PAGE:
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Friday, October 04, 2002

Chaitin's Omega - The Halting Probability

Chaitin's Omega is the most compact way possible to encode the halting problem. Fix a prefix-free universal Turing machine U, that is if U(p) and U(q) both halt then p is not a prefix of q and vice versa. We define Chaitin's Omega by
Ω = Σp:U(p) halts2-|p|.
By Kraft's Inequality, Ω ≤ 1. Since U halts on some p but not others we have 0 < Ω < 1. Sometimes Ω is called the halting probability because it is the probability of halting if we run U at the start of an infinitely long randomly chosen string.

One can determine whether U(p) halts from only the first |p| bits of Ω. Let n=|p| and Ωn be Ω truncated to the first n bits. We have Ωn < Ω < Ωn+2-n. Define Ωs as the same as the definition of Ω as above except then we only sum over the p of length at most s such that U(p) halts in s steps. Note we have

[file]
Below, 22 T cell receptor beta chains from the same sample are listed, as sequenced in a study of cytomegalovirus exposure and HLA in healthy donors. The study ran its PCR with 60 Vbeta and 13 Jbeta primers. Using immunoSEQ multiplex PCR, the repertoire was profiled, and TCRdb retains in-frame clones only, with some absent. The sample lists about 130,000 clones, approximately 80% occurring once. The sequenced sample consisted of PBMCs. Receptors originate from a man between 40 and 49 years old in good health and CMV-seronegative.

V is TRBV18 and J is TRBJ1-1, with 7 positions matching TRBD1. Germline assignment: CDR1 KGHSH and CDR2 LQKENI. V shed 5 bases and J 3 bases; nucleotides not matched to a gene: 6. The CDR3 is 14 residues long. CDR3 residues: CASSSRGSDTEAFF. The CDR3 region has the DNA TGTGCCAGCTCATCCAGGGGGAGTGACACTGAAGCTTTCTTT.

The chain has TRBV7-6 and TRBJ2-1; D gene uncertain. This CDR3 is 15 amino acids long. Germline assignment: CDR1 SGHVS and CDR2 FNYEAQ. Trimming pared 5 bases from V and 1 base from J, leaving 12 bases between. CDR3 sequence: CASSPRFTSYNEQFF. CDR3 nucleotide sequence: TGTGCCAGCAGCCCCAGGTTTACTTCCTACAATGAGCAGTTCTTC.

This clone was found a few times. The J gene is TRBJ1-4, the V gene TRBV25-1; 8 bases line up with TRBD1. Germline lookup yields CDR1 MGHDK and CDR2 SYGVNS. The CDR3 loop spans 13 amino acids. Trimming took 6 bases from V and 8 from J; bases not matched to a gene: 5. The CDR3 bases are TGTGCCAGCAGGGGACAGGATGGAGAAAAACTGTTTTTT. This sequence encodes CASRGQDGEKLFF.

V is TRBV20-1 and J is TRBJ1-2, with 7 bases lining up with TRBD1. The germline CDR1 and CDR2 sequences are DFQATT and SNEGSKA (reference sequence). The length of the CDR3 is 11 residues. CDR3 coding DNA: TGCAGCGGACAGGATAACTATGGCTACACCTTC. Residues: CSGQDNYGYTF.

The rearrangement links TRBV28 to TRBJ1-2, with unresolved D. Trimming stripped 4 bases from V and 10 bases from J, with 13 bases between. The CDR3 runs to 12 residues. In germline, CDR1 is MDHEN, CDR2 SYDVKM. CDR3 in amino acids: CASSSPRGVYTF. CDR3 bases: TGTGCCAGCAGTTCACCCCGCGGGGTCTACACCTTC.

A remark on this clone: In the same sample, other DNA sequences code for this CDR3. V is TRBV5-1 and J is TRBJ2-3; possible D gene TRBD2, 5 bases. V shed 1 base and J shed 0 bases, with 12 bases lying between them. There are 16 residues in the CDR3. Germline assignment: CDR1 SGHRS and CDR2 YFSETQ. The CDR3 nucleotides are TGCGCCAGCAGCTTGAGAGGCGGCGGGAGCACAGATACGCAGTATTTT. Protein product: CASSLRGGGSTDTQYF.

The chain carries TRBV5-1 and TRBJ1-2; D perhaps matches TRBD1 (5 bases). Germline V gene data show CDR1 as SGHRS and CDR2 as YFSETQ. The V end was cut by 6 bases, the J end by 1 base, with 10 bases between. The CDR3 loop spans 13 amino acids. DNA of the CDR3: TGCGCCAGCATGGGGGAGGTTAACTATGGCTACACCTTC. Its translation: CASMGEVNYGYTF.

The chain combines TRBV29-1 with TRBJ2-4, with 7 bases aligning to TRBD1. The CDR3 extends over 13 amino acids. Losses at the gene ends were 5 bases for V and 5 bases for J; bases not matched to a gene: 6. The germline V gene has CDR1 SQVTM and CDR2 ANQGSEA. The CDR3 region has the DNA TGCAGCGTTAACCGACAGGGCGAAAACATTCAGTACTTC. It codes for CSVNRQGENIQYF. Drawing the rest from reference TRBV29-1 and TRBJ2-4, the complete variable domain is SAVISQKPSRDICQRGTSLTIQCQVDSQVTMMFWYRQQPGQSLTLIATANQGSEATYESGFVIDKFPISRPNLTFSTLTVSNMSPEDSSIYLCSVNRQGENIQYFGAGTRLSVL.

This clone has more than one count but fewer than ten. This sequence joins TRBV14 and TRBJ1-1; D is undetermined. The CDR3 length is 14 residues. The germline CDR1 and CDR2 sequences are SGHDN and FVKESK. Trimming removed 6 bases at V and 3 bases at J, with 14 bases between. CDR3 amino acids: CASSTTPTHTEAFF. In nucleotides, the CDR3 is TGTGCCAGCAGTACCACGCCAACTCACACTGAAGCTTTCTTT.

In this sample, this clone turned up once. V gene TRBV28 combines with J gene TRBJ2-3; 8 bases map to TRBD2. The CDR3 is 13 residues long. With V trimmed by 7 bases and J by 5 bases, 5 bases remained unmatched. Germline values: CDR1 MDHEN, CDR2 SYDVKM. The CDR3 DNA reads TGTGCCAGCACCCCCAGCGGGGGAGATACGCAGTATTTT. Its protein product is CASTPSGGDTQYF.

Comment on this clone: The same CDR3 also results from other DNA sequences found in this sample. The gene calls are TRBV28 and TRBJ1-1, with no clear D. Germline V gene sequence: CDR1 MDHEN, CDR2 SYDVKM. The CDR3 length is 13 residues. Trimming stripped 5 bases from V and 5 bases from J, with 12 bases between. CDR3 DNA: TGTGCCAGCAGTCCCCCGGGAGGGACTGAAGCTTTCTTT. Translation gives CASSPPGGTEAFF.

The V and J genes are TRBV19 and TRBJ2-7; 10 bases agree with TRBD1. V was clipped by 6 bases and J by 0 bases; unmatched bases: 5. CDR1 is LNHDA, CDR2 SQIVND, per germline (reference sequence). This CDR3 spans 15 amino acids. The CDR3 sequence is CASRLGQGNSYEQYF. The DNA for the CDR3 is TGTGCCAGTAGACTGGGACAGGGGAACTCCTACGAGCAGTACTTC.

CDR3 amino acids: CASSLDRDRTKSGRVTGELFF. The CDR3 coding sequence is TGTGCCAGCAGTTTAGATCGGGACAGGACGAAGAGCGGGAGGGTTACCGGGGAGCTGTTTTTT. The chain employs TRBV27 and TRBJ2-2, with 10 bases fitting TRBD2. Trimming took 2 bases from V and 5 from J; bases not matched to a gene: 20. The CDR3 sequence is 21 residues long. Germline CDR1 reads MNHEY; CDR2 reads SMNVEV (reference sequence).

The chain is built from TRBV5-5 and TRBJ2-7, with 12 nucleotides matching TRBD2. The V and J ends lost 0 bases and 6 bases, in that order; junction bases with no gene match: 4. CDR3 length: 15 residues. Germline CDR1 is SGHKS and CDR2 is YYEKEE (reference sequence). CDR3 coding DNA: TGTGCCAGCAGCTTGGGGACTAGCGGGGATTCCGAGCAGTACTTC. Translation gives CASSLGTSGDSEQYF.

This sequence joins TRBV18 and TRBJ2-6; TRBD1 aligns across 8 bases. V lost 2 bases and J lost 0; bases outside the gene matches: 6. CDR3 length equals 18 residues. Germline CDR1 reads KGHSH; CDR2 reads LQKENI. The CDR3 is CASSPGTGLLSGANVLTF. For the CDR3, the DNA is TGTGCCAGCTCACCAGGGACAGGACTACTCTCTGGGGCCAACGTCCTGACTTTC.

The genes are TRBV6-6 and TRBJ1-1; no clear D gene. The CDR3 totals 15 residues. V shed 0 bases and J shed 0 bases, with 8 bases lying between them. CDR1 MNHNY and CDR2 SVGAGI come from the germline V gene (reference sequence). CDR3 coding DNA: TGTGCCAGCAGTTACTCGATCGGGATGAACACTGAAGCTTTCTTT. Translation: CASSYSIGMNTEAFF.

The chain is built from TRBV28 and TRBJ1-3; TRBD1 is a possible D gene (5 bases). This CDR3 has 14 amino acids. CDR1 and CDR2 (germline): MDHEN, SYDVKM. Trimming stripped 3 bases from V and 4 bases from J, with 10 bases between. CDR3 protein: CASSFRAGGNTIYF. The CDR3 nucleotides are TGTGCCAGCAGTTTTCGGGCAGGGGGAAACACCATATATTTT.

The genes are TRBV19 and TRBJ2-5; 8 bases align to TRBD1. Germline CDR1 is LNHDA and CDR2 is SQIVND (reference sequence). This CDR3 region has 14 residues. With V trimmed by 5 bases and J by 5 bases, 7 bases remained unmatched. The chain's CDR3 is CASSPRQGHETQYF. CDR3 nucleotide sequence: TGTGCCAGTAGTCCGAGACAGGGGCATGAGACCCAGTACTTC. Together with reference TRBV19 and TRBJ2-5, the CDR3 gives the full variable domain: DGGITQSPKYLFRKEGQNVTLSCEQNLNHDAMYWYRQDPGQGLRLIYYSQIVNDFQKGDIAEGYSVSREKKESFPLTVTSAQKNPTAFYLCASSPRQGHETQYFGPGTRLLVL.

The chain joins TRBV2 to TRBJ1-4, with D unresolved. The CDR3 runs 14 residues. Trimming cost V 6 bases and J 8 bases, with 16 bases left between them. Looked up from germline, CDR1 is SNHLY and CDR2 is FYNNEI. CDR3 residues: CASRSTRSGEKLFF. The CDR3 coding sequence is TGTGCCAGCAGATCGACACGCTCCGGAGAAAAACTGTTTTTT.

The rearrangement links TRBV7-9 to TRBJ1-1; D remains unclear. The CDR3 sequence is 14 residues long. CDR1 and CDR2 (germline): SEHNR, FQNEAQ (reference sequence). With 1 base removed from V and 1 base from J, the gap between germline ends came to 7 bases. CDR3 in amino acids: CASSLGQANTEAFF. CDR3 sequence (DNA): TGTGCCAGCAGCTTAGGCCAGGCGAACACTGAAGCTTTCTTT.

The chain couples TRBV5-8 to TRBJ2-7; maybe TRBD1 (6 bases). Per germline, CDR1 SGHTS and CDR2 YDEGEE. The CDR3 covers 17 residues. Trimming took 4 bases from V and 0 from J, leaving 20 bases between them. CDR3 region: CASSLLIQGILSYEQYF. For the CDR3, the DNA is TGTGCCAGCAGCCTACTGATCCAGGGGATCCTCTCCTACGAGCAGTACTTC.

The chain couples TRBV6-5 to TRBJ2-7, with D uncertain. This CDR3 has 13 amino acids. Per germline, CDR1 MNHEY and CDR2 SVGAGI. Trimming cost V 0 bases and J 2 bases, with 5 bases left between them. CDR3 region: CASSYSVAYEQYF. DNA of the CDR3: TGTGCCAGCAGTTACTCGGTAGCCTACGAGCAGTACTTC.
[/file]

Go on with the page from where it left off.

lims→∞ Ωs = Ω.
and Ωs is computable from s. So we find the smallest s ≥ n such that Ωs > Ωn. Note that U(p) halts if and only if it halts in s steps, otherwise Ω ≥ Ωs+2-n > Ωn+2-n a contradiction.

Consider ΩA, which has the same definition as Ω but U now has access to an oracle for A. Rod Downey asks whether this is well defined in terms of being machine independent? Is it degree invariant, that is if A and B have the same Turing degree does ΩA have the same degree as ΩB?

If the answer is yes, then, according to Rod, it is a solution to a very long standing question of Martin. Note you cannot necessarily compute even A from ΩA.

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